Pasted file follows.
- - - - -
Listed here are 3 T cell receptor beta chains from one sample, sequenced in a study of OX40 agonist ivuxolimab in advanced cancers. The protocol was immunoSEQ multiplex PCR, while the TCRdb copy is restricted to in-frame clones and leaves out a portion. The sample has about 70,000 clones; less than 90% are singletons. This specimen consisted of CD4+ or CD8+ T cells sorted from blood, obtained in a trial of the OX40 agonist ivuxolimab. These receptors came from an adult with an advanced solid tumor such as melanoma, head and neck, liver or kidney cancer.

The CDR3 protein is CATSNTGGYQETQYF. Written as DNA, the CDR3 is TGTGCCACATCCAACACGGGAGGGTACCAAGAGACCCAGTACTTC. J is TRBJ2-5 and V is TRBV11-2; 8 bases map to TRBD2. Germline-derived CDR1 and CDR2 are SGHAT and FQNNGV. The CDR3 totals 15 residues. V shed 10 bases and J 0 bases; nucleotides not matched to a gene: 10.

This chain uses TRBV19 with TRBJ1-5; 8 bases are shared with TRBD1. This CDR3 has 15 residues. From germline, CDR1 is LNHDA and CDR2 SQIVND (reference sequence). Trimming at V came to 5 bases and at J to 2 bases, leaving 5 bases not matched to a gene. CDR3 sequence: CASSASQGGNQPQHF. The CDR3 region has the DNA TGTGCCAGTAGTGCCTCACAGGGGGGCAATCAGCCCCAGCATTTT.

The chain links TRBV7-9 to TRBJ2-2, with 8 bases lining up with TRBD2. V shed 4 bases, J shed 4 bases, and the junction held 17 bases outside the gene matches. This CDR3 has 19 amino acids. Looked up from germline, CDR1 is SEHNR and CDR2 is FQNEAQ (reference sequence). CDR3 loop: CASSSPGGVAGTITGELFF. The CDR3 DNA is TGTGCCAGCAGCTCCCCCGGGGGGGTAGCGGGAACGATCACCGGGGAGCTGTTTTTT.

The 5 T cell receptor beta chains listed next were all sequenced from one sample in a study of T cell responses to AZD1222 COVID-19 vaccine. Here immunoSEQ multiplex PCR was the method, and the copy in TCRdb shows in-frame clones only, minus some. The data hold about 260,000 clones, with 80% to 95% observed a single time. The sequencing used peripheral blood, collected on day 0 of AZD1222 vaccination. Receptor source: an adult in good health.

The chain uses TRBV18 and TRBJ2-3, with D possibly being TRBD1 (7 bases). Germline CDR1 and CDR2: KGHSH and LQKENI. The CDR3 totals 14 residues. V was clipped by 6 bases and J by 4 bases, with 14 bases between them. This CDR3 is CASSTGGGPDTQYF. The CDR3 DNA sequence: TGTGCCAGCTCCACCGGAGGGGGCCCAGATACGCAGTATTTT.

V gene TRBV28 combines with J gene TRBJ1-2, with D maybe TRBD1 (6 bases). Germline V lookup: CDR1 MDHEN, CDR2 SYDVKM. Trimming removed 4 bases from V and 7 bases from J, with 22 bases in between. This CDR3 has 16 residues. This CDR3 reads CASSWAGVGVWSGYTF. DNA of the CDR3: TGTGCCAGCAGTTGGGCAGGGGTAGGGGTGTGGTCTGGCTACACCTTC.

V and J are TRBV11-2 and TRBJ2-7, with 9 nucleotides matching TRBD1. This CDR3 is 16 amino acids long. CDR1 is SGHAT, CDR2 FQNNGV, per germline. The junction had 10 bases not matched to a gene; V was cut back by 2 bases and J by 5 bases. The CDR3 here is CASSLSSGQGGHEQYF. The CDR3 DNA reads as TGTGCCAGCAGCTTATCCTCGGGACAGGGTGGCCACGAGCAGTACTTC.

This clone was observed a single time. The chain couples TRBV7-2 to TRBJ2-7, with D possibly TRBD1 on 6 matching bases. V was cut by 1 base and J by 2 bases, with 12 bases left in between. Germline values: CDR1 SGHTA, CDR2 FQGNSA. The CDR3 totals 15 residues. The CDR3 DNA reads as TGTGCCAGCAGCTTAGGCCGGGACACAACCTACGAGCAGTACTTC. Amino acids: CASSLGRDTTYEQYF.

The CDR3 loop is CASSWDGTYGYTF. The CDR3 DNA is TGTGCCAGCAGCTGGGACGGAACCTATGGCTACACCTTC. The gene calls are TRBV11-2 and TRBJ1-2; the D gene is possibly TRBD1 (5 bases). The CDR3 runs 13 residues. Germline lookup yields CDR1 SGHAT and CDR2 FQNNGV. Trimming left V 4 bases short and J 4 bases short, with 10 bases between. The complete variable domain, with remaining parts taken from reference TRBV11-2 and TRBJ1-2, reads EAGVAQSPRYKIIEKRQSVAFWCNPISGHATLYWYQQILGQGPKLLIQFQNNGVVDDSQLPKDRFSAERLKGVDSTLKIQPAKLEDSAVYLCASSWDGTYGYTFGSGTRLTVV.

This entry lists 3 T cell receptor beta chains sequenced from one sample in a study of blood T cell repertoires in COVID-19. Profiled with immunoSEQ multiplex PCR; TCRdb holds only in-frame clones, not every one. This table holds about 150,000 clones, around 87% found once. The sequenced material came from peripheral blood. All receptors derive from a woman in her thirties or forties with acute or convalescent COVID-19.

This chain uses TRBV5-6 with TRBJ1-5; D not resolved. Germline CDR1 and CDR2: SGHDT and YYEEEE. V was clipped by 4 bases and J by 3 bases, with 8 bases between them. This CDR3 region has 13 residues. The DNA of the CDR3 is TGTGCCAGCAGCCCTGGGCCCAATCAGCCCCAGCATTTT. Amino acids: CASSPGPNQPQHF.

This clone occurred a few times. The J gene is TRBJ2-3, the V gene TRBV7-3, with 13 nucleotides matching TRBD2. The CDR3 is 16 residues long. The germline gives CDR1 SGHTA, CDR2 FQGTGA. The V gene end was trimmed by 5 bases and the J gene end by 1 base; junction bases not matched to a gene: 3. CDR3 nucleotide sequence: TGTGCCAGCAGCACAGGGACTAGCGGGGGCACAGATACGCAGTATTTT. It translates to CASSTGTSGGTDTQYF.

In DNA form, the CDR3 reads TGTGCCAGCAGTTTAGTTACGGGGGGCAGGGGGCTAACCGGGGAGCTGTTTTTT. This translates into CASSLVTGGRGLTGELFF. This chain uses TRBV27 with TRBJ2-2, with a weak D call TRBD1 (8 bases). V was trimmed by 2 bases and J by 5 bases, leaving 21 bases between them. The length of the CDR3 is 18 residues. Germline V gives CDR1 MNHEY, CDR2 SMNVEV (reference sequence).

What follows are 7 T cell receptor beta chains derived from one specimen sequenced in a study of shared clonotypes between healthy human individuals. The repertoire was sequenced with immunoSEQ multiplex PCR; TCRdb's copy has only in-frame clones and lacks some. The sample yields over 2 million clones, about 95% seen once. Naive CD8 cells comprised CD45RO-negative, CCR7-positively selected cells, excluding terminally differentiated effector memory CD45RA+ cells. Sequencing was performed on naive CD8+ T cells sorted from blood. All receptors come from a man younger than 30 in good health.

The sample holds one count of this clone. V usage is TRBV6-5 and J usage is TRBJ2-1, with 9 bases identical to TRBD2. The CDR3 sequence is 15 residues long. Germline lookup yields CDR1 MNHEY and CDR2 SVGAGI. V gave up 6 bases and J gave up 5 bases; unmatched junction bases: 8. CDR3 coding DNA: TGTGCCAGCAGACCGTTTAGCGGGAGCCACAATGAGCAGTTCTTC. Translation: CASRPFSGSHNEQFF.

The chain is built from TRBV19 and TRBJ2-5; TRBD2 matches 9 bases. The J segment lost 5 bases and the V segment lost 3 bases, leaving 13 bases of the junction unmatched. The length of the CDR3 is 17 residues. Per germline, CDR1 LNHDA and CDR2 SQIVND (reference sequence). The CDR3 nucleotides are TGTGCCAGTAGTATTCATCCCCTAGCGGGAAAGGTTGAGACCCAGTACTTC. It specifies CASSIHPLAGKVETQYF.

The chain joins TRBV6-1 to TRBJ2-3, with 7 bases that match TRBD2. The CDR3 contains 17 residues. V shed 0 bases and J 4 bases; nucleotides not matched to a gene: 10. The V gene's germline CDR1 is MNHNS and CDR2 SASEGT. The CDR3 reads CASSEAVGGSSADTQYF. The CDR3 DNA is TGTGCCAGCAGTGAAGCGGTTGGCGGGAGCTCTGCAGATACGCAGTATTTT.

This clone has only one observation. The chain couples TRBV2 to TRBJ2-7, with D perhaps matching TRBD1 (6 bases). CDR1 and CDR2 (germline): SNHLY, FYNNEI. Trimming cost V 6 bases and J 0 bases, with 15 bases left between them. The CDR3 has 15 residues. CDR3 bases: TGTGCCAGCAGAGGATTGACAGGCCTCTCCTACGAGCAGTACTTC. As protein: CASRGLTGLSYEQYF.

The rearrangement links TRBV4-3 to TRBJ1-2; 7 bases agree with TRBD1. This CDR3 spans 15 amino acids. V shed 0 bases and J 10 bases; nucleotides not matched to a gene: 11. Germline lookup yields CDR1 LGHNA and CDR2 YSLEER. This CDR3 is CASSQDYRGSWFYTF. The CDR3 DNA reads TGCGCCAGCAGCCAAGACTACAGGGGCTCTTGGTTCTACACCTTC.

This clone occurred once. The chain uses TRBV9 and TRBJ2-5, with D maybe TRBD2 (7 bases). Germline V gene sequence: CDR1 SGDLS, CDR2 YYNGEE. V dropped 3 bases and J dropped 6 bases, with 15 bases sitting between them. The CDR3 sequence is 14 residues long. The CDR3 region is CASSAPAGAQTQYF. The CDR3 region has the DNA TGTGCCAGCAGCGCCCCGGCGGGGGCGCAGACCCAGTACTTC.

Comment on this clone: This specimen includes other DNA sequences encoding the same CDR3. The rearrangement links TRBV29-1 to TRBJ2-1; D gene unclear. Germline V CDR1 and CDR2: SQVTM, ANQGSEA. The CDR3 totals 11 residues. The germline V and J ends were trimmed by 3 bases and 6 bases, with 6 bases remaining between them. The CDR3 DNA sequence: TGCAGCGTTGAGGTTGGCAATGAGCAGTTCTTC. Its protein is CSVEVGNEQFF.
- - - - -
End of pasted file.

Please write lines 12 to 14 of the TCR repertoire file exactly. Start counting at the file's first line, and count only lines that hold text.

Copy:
This chain uses TRBV5-6 with TRBJ1-5; D not resolved. Germline CDR1 and CDR2: SGHDT and YYEEEE. V was clipped by 4 bases and J by 3 bases, with 8 bases between them. This CDR3 region has 13 residues. The DNA of the CDR3 is TGTGCCAGCAGCCCTGGGCCCAATCAGCCCCAGCATTTT. Amino acids: CASSPGPNQPQHF.

This clone occurred a few times. The J gene is TRBJ2-3, the V gene TRBV7-3, with 13 nucleotides matching TRBD2. The CDR3 is 16 residues long. The germline gives CDR1 SGHTA, CDR2 FQGTGA. The V gene end was trimmed by 5 bases and the J gene end by 1 base; junction bases not matched to a gene: 3. CDR3 nucleotide sequence: TGTGCCAGCAGCACAGGGACTAGCGGGGGCACAGATACGCAGTATTTT. It translates to CASSTGTSGGTDTQYF.

In DNA form, the CDR3 reads TGTGCCAGCAGTTTAGTTACGGGGGGCAGGGGGCTAACCGGGGAGCTGTTTTTT. This translates into CASSLVTGGRGLTGELFF. This chain uses TRBV27 with TRBJ2-2, with a weak D call TRBD1 (8 bases). V was trimmed by 2 bases and J by 5 bases, leaving 21 bases between them. The length of the CDR3 is 18 residues. Germline V gives CDR1 MNHEY, CDR2 SMNVEV (reference sequence).